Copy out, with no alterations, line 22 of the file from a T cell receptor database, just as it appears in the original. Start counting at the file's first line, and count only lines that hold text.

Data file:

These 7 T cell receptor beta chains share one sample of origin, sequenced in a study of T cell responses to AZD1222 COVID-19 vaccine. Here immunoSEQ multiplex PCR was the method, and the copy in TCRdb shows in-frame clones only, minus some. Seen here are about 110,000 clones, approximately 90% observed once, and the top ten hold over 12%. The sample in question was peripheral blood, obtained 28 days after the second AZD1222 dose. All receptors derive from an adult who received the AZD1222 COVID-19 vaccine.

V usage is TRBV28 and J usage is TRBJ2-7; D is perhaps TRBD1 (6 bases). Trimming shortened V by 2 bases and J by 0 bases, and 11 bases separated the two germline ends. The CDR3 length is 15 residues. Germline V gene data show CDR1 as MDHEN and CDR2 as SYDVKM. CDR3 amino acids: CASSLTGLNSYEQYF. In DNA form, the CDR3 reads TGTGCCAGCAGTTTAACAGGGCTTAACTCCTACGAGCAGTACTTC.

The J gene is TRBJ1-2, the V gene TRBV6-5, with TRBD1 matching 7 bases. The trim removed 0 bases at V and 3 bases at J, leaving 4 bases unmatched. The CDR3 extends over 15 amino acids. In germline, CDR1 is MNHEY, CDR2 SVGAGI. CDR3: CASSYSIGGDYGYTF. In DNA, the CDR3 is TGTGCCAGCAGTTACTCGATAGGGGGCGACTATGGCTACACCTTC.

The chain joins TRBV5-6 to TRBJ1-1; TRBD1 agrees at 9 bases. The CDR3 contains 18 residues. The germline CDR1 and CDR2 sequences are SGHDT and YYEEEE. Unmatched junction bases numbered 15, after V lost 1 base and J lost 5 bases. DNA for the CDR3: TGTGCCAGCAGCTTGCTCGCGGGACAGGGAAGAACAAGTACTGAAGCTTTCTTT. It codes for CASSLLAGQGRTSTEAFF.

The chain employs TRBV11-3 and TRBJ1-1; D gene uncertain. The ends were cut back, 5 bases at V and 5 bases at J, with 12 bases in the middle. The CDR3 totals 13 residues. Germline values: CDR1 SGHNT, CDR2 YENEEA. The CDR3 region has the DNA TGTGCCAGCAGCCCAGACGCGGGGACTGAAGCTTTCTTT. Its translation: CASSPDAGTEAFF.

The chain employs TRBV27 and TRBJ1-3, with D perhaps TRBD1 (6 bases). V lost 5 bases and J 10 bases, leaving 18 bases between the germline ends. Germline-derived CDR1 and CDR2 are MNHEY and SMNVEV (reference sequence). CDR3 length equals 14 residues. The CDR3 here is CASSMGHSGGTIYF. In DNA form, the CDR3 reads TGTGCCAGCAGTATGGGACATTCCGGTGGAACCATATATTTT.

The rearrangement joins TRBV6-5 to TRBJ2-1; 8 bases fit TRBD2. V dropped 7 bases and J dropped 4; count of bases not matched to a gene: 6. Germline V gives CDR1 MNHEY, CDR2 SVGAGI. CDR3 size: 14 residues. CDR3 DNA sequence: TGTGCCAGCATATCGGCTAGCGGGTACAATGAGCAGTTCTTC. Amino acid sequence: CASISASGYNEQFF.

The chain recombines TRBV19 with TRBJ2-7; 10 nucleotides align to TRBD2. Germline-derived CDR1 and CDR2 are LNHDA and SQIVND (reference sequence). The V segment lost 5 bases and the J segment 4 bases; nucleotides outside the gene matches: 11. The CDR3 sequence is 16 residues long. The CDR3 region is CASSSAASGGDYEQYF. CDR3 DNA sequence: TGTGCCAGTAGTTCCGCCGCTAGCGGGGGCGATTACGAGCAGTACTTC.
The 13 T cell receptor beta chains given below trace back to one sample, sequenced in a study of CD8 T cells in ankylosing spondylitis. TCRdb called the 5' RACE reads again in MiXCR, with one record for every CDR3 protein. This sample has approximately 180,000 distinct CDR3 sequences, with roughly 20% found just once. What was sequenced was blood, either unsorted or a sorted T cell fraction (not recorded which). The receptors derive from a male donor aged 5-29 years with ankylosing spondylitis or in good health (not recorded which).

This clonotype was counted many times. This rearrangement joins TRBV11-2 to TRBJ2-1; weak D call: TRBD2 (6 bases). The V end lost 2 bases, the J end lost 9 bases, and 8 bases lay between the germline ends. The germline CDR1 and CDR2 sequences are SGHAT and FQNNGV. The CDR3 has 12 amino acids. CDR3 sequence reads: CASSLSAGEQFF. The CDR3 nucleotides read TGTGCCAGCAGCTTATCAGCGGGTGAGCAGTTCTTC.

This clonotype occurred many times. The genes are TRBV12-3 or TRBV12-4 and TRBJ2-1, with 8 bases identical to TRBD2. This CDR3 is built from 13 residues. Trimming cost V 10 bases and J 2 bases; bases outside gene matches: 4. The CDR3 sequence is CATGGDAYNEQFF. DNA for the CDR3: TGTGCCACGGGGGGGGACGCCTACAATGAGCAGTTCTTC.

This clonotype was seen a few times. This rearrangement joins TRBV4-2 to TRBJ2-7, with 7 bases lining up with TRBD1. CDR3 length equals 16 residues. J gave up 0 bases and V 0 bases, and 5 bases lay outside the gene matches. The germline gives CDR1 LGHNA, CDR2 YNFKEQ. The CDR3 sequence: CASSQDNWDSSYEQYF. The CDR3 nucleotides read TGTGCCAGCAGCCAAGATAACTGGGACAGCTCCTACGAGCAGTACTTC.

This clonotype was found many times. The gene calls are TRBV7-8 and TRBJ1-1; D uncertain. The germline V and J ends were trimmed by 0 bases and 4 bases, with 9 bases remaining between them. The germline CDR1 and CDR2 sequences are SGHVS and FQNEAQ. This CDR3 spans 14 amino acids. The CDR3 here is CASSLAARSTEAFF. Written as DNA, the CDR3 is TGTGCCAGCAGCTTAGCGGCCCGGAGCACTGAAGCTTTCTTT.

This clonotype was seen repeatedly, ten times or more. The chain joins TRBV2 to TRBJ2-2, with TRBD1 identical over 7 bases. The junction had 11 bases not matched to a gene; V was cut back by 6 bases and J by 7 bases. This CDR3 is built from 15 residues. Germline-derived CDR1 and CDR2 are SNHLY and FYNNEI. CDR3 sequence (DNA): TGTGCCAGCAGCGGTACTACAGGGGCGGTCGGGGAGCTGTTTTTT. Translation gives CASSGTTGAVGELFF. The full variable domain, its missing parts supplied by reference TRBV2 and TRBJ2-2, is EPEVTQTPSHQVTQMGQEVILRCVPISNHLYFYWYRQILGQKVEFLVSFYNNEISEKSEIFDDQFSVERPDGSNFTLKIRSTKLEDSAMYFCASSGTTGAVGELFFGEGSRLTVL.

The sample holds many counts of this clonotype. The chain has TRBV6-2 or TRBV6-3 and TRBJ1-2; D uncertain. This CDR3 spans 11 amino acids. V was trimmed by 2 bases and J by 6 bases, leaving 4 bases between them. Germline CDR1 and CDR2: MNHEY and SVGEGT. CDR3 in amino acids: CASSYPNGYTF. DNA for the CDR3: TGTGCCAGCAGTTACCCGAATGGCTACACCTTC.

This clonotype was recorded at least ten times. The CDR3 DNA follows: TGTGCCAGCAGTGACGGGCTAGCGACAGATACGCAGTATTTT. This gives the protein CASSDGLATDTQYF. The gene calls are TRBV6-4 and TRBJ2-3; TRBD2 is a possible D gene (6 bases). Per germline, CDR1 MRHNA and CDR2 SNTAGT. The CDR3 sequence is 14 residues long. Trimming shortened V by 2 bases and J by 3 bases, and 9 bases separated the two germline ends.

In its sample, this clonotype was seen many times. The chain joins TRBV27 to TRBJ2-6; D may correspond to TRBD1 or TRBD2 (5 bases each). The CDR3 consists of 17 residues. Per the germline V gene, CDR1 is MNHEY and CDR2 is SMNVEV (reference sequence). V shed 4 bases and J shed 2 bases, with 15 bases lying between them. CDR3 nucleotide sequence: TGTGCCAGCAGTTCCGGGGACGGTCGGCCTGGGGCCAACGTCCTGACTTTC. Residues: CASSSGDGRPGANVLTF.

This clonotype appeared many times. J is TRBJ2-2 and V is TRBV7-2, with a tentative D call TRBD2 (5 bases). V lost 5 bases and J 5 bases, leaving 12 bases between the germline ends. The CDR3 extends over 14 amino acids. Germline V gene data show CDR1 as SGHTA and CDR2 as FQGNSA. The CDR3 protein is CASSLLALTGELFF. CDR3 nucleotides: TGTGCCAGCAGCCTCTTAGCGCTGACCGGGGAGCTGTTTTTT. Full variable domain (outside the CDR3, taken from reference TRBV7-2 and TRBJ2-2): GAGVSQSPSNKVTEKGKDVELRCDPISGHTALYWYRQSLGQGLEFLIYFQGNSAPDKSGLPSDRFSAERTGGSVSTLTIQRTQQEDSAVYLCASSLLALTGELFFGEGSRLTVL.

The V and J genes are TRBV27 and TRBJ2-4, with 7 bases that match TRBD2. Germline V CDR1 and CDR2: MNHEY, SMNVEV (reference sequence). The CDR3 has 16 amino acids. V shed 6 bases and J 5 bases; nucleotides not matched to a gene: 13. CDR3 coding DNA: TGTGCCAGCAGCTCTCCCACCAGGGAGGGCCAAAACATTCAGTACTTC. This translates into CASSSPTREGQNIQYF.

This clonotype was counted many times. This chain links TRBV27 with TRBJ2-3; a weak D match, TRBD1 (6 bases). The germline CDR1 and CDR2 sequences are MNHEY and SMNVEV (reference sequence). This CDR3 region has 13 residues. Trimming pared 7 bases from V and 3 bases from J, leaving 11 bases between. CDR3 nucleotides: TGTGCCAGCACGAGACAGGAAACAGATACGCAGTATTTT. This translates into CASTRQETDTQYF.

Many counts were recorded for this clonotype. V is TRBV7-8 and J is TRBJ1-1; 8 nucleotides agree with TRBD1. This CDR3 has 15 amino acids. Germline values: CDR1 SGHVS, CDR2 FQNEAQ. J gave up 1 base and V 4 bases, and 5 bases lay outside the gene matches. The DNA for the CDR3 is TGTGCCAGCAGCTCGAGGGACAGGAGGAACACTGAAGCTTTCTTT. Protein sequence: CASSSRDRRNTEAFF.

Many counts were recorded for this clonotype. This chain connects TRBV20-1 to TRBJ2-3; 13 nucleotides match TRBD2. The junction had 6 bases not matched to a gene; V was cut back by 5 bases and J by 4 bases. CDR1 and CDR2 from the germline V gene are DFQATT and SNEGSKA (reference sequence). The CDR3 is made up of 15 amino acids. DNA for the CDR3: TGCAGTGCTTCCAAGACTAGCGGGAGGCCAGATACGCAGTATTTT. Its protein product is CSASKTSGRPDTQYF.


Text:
Many counts were recorded for this clonotype. This chain connects TRBV20-1 to TRBJ2-3; 13 nucleotides match TRBD2. The junction had 6 bases not matched to a gene; V was cut back by 5 bases and J by 4 bases. CDR1 and CDR2 from the germline V gene are DFQATT and SNEGSKA (reference sequence). The CDR3 is made up of 15 amino acids. DNA for the CDR3: TGCAGTGCTTCCAAGACTAGCGGGAGGCCAGATACGCAGTATTTT. Its protein product is CSASKTSGRPDTQYF.